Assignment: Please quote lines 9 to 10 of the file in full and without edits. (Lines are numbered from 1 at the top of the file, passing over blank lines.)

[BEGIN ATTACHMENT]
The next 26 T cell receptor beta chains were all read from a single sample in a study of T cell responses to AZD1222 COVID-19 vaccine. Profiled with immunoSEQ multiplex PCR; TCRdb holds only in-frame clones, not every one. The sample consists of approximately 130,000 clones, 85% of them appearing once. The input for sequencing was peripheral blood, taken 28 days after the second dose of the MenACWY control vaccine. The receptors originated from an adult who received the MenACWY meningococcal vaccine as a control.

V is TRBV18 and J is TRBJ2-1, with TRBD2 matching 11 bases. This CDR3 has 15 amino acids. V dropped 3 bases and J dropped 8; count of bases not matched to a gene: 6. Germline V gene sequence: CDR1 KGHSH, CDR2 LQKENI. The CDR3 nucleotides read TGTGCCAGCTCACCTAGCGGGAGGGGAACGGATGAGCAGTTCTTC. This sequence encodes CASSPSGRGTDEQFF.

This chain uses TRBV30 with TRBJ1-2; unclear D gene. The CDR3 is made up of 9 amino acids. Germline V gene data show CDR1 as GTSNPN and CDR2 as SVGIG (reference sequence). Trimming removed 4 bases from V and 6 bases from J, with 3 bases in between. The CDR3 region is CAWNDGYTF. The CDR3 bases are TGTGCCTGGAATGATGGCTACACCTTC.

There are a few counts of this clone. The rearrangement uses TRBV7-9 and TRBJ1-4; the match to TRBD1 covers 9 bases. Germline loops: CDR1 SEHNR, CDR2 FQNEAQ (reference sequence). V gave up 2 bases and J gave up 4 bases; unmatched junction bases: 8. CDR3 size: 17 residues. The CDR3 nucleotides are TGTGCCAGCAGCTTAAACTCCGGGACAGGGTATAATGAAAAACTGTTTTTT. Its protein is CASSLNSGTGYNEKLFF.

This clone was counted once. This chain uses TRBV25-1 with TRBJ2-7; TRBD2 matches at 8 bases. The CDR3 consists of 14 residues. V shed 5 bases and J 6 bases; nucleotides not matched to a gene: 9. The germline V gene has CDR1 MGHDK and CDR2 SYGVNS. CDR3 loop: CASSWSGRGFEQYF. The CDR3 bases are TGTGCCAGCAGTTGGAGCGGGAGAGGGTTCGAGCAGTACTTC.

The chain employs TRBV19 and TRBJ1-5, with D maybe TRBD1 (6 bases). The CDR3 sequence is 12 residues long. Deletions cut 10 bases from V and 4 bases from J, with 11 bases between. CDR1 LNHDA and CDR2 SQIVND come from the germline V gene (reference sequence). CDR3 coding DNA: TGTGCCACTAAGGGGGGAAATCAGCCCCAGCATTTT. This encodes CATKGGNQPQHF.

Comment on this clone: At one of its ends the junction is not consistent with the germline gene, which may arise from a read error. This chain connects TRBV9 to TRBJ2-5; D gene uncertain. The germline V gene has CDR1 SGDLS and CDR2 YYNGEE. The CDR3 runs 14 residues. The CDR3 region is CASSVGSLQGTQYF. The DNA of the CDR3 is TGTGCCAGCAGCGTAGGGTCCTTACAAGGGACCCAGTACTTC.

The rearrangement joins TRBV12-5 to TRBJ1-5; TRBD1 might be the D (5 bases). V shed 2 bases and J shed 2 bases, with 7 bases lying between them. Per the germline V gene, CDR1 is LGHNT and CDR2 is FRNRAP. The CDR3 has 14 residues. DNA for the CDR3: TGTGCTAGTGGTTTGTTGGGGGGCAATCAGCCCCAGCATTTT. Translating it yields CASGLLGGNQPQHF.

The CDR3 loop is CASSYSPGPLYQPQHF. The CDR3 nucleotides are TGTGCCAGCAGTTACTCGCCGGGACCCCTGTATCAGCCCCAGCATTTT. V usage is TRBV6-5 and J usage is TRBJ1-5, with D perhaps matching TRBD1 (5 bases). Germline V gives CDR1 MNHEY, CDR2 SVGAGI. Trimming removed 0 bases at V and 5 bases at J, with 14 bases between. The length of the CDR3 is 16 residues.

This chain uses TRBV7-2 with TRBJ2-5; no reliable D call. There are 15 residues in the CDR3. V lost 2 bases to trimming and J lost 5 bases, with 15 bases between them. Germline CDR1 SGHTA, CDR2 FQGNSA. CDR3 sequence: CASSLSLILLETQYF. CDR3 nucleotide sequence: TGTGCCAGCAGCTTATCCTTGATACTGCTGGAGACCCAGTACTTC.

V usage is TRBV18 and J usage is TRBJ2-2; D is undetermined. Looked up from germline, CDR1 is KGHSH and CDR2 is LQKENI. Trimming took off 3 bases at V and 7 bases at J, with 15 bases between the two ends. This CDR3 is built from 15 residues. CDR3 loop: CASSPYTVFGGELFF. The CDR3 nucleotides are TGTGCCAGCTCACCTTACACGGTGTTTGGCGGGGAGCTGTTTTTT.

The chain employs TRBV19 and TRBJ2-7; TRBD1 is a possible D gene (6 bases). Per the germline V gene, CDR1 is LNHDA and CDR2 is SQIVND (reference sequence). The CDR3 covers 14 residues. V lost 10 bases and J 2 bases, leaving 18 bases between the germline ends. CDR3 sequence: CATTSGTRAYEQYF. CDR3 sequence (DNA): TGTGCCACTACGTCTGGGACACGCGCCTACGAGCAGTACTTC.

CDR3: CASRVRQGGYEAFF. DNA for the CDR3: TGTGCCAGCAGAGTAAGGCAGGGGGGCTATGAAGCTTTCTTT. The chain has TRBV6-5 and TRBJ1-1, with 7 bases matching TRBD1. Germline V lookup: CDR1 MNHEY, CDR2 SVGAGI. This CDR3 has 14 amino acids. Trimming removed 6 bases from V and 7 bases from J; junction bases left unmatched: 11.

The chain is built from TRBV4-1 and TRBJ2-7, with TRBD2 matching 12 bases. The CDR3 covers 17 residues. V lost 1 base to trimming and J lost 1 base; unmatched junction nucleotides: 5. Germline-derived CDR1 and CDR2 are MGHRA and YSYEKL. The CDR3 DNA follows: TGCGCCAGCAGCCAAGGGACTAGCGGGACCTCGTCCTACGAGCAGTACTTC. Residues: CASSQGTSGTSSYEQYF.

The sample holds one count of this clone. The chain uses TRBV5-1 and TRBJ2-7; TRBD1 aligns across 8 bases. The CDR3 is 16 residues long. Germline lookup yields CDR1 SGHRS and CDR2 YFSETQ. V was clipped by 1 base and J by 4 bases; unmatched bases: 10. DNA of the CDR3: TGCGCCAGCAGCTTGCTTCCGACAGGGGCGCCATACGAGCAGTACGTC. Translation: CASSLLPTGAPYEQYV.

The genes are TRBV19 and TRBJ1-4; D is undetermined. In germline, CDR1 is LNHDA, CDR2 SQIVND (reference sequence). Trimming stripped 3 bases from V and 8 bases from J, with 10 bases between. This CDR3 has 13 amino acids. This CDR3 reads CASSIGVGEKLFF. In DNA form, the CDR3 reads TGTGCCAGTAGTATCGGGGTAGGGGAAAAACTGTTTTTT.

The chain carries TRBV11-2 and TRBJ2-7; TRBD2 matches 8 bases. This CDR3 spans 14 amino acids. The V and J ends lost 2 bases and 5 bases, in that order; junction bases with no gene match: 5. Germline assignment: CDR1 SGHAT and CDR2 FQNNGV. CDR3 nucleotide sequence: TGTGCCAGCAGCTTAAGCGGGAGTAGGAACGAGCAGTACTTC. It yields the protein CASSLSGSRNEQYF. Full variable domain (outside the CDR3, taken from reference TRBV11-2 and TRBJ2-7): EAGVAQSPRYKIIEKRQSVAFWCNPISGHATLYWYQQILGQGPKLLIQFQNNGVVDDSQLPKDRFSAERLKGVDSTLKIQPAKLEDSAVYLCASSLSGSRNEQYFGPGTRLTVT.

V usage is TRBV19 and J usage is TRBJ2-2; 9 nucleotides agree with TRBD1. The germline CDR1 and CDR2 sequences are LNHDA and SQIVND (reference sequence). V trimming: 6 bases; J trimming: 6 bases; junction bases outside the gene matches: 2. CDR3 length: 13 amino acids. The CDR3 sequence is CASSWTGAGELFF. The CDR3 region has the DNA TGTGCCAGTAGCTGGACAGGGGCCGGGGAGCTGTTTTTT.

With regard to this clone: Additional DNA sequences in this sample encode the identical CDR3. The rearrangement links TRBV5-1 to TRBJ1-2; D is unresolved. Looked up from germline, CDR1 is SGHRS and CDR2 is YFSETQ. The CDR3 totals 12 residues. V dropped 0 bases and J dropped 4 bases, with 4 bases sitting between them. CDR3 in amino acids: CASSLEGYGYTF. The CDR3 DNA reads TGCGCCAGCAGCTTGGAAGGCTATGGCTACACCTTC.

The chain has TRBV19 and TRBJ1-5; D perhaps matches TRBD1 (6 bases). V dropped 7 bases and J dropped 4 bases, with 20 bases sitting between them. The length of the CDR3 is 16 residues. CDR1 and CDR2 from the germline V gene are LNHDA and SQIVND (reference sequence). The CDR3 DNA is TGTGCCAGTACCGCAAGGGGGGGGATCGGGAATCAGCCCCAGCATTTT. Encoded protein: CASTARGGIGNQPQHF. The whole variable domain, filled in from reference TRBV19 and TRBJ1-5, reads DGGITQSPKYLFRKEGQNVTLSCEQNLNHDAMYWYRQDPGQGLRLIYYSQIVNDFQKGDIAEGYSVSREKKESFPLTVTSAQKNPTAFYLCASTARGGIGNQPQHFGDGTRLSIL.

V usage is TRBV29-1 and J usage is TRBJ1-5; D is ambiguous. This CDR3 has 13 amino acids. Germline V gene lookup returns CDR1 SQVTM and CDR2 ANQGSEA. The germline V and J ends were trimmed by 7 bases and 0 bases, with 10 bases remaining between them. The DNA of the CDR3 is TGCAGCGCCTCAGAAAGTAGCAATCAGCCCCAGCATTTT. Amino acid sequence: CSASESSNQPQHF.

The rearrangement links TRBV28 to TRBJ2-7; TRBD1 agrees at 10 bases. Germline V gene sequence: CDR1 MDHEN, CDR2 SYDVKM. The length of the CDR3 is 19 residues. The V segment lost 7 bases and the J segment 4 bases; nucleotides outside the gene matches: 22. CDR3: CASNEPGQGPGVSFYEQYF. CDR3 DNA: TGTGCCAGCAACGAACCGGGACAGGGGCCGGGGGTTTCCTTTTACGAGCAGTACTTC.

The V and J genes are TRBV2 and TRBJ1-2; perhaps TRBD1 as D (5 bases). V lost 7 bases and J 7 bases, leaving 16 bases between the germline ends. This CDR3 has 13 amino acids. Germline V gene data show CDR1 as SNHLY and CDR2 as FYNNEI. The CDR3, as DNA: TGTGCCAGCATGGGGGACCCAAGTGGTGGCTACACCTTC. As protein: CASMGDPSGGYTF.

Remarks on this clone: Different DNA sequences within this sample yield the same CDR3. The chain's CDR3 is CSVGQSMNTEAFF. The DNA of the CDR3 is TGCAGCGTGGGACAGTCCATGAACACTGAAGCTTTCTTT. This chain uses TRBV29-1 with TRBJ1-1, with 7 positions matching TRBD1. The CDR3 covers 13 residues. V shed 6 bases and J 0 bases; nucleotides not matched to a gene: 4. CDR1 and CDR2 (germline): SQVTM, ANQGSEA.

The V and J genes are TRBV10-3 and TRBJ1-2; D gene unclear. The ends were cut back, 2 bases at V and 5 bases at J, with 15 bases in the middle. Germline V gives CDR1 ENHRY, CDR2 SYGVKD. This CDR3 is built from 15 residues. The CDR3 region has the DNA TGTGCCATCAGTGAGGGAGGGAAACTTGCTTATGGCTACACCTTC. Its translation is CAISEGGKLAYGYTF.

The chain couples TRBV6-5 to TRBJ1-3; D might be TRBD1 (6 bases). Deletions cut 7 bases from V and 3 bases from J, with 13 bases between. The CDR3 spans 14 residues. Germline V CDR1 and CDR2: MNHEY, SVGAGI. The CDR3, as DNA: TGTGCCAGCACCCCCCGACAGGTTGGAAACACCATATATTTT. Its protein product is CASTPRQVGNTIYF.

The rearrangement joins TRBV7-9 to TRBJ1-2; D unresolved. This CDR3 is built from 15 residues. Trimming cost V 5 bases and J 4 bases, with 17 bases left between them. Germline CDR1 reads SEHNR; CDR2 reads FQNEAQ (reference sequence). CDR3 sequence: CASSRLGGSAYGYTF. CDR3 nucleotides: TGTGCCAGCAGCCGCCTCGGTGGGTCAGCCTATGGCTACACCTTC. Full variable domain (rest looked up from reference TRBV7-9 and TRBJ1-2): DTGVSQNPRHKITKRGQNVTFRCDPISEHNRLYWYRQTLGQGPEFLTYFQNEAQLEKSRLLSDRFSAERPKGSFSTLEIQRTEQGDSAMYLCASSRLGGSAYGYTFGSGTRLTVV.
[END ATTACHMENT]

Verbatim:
The CDR3 loop is CASSYSPGPLYQPQHF. The CDR3 nucleotides are TGTGCCAGCAGTTACTCGCCGGGACCCCTGTATCAGCCCCAGCATTTT. V usage is TRBV6-5 and J usage is TRBJ1-5, with D perhaps matching TRBD1 (5 bases). Germline V gives CDR1 MNHEY, CDR2 SVGAGI. Trimming removed 0 bases at V and 5 bases at J, with 14 bases between. The length of the CDR3 is 16 residues.

This chain uses TRBV7-2 with TRBJ2-5; no reliable D call. There are 15 residues in the CDR3. V lost 2 bases to trimming and J lost 5 bases, with 15 bases between them. Germline CDR1 SGHTA, CDR2 FQGNSA. CDR3 sequence: CASSLSLILLETQYF. CDR3 nucleotide sequence: TGTGCCAGCAGCTTATCCTTGATACTGCTGGAGACCCAGTACTTC.